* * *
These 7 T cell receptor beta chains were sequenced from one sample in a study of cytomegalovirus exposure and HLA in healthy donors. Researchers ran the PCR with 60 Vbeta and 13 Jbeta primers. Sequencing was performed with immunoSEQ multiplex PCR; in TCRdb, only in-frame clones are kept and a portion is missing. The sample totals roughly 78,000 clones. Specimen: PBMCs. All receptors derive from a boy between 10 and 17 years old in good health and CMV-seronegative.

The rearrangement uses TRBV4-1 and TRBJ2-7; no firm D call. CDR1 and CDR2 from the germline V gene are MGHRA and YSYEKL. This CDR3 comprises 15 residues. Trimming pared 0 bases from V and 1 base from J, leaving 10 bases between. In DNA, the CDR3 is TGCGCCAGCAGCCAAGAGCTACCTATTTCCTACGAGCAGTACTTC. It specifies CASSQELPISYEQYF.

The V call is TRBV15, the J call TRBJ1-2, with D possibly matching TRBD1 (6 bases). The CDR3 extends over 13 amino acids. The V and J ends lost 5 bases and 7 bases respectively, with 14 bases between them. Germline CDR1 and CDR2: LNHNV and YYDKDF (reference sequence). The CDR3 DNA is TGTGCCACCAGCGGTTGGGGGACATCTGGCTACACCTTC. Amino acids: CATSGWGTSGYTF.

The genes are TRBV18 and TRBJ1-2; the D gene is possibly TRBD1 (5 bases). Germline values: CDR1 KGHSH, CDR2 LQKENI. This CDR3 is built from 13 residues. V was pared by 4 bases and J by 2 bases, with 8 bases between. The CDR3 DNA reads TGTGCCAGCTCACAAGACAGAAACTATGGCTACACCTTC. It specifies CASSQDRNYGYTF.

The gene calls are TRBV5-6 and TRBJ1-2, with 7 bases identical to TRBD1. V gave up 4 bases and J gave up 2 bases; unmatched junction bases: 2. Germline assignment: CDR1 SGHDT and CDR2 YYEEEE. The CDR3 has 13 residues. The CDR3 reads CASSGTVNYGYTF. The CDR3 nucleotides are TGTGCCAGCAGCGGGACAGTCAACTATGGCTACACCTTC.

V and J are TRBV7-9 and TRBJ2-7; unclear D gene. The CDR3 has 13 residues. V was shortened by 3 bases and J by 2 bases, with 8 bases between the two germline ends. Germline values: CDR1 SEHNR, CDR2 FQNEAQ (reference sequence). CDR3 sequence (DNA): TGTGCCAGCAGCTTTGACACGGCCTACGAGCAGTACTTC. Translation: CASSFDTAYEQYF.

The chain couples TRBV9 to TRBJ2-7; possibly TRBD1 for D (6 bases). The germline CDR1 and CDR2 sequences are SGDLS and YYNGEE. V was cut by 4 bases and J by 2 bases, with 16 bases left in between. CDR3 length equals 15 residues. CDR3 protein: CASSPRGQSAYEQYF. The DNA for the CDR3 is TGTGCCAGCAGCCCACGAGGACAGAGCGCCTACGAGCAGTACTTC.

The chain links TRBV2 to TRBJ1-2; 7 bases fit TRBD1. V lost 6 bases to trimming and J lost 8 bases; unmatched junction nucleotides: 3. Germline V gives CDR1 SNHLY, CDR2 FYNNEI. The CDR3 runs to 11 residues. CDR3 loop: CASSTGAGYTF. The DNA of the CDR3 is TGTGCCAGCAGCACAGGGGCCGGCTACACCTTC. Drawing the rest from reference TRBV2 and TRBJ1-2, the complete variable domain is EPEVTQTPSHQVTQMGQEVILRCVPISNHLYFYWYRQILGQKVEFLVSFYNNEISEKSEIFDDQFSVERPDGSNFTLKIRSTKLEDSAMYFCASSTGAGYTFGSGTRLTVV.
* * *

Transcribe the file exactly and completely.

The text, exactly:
These 7 T cell receptor beta chains were sequenced from one sample in a study of cytomegalovirus exposure and HLA in healthy donors. Researchers ran the PCR with 60 Vbeta and 13 Jbeta primers. Sequencing was performed with immunoSEQ multiplex PCR; in TCRdb, only in-frame clones are kept and a portion is missing. The sample totals roughly 78,000 clones. Specimen: PBMCs. All receptors derive from a boy between 10 and 17 years old in good health and CMV-seronegative.

The rearrangement uses TRBV4-1 and TRBJ2-7; no firm D call. CDR1 and CDR2 from the germline V gene are MGHRA and YSYEKL. This CDR3 comprises 15 residues. Trimming pared 0 bases from V and 1 base from J, leaving 10 bases between. In DNA, the CDR3 is TGCGCCAGCAGCCAAGAGCTACCTATTTCCTACGAGCAGTACTTC. It specifies CASSQELPISYEQYF.

The V call is TRBV15, the J call TRBJ1-2, with D possibly matching TRBD1 (6 bases). The CDR3 extends over 13 amino acids. The V and J ends lost 5 bases and 7 bases respectively, with 14 bases between them. Germline CDR1 and CDR2: LNHNV and YYDKDF (reference sequence). The CDR3 DNA is TGTGCCACCAGCGGTTGGGGGACATCTGGCTACACCTTC. Amino acids: CATSGWGTSGYTF.

The genes are TRBV18 and TRBJ1-2; the D gene is possibly TRBD1 (5 bases). Germline values: CDR1 KGHSH, CDR2 LQKENI. This CDR3 is built from 13 residues. V was pared by 4 bases and J by 2 bases, with 8 bases between. The CDR3 DNA reads TGTGCCAGCTCACAAGACAGAAACTATGGCTACACCTTC. It specifies CASSQDRNYGYTF.

The gene calls are TRBV5-6 and TRBJ1-2, with 7 bases identical to TRBD1. V gave up 4 bases and J gave up 2 bases; unmatched junction bases: 2. Germline assignment: CDR1 SGHDT and CDR2 YYEEEE. The CDR3 has 13 residues. The CDR3 reads CASSGTVNYGYTF. The CDR3 nucleotides are TGTGCCAGCAGCGGGACAGTCAACTATGGCTACACCTTC.

V and J are TRBV7-9 and TRBJ2-7; unclear D gene. The CDR3 has 13 residues. V was shortened by 3 bases and J by 2 bases, with 8 bases between the two germline ends. Germline values: CDR1 SEHNR, CDR2 FQNEAQ (reference sequence). CDR3 sequence (DNA): TGTGCCAGCAGCTTTGACACGGCCTACGAGCAGTACTTC. Translation: CASSFDTAYEQYF.

The chain couples TRBV9 to TRBJ2-7; possibly TRBD1 for D (6 bases). The germline CDR1 and CDR2 sequences are SGDLS and YYNGEE. V was cut by 4 bases and J by 2 bases, with 16 bases left in between. CDR3 length equals 15 residues. CDR3 protein: CASSPRGQSAYEQYF. The DNA for the CDR3 is TGTGCCAGCAGCCCACGAGGACAGAGCGCCTACGAGCAGTACTTC.

The chain links TRBV2 to TRBJ1-2; 7 bases fit TRBD1. V lost 6 bases to trimming and J lost 8 bases; unmatched junction nucleotides: 3. Germline V gives CDR1 SNHLY, CDR2 FYNNEI. The CDR3 runs to 11 residues. CDR3 loop: CASSTGAGYTF. The DNA of the CDR3 is TGTGCCAGCAGCACAGGGGCCGGCTACACCTTC. Drawing the rest from reference TRBV2 and TRBJ1-2, the complete variable domain is EPEVTQTPSHQVTQMGQEVILRCVPISNHLYFYWYRQILGQKVEFLVSFYNNEISEKSEIFDDQFSVERPDGSNFTLKIRSTKLEDSAMYFCASSTGAGYTFGSGTRLTVV.